Welfarist-Consequentialism, Similarity of Attitudes and Arrow's Gerneral Impossibility Theorem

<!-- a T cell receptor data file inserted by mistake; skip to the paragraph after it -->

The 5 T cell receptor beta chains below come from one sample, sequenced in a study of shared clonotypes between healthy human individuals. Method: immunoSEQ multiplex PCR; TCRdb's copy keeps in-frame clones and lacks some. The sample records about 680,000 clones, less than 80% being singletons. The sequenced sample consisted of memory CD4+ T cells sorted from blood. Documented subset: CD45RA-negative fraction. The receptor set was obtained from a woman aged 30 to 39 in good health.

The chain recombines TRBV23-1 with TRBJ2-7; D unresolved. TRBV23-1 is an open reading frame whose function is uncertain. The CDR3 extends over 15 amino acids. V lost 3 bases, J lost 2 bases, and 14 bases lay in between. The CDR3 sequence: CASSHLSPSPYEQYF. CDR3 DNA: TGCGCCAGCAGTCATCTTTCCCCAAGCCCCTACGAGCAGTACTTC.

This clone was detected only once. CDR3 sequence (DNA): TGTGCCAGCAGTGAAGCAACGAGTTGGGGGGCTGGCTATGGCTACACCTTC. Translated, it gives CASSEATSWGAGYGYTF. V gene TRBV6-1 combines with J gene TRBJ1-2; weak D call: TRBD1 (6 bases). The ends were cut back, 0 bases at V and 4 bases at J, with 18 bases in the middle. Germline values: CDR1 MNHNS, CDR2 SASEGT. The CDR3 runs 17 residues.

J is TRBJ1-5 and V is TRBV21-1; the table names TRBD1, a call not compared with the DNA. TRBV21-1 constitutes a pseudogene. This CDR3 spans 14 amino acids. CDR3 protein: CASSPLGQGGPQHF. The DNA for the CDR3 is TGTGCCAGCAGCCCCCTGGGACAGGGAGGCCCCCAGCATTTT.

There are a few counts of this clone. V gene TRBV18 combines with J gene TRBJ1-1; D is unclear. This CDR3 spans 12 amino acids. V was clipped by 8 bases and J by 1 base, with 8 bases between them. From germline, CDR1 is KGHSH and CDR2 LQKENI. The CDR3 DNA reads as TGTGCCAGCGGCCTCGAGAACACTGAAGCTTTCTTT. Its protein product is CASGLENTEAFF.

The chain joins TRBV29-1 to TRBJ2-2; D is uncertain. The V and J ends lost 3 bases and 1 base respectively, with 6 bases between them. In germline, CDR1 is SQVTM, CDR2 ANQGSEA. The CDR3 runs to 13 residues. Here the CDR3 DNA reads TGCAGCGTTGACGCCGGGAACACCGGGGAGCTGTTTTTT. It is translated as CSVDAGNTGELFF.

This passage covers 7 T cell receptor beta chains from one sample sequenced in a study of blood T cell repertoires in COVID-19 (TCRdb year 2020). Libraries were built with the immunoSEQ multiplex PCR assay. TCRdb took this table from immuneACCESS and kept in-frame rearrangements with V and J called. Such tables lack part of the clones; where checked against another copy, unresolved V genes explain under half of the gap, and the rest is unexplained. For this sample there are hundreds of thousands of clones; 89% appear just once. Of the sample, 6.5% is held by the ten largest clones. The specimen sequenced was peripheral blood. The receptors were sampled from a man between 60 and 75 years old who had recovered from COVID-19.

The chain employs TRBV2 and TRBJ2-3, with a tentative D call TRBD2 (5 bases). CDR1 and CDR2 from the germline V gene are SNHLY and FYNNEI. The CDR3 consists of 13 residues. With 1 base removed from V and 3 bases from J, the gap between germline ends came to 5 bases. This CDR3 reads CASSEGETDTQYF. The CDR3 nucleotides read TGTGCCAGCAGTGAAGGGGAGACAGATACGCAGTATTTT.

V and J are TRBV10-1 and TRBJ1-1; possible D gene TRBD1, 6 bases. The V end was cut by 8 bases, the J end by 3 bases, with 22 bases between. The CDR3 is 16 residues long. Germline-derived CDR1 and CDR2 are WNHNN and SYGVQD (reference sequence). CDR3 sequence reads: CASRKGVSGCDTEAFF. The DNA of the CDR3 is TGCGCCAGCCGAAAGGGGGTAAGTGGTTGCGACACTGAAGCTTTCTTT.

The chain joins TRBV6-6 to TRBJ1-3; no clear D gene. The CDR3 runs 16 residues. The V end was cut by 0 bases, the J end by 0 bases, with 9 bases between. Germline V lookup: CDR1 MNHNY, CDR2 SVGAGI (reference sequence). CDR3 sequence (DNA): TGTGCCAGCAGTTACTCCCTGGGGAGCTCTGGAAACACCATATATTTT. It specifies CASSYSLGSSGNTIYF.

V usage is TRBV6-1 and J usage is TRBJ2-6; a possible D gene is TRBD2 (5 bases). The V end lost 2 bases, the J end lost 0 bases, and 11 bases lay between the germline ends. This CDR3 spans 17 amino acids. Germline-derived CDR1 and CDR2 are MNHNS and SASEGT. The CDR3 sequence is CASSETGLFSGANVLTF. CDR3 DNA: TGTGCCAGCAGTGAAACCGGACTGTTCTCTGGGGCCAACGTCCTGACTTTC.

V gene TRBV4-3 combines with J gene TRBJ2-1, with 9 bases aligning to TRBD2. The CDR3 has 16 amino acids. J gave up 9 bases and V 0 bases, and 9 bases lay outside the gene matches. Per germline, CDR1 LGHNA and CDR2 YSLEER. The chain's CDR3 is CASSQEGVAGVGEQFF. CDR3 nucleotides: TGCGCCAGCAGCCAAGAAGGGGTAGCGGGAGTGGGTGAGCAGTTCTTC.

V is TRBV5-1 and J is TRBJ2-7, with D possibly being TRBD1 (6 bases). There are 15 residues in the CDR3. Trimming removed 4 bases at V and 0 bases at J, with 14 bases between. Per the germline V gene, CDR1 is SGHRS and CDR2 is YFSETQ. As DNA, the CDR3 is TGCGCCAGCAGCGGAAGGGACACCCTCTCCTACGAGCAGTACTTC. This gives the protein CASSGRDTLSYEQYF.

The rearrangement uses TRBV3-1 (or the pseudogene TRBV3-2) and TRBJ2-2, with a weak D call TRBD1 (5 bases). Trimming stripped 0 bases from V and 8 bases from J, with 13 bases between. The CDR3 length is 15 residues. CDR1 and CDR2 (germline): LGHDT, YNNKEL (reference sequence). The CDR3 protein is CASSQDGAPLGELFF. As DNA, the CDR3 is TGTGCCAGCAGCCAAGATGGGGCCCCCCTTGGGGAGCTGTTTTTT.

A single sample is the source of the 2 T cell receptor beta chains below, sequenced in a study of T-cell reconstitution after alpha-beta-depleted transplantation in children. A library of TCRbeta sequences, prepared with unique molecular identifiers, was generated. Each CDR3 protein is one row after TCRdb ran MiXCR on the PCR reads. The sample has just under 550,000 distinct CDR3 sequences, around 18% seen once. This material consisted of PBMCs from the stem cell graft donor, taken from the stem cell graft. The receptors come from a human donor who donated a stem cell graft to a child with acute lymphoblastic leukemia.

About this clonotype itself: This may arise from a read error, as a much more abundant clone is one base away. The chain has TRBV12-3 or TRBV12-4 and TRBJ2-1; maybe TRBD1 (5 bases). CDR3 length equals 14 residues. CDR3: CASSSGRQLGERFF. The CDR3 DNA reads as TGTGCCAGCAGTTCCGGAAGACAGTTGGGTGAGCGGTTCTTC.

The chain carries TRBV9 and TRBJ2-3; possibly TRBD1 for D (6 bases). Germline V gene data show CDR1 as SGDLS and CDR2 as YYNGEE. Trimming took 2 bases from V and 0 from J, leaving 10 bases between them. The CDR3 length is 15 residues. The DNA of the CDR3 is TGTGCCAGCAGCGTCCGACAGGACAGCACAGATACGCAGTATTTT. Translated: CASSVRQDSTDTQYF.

Two features of Arrow's social choice theory are critically scrutinized. The first feature is the welfarist-consequentialism, which not only bases social judgements about right or wrong actions on the assessment of their consequences, but also assesses consequences in terms of people's welfare and nothing else. The second feature is a similarity of people's attitudes towards social outcomes as a possible resolvent of the Arrow impossibility theorem. Two extended frameworks, one consequentialist and the other non-consequentialist, are developed. Both frameworks are shown to admit some interesting resolutions of Arrow's general impossibility theorem, which are rather sharply contrasting with Arrow's own perspective.
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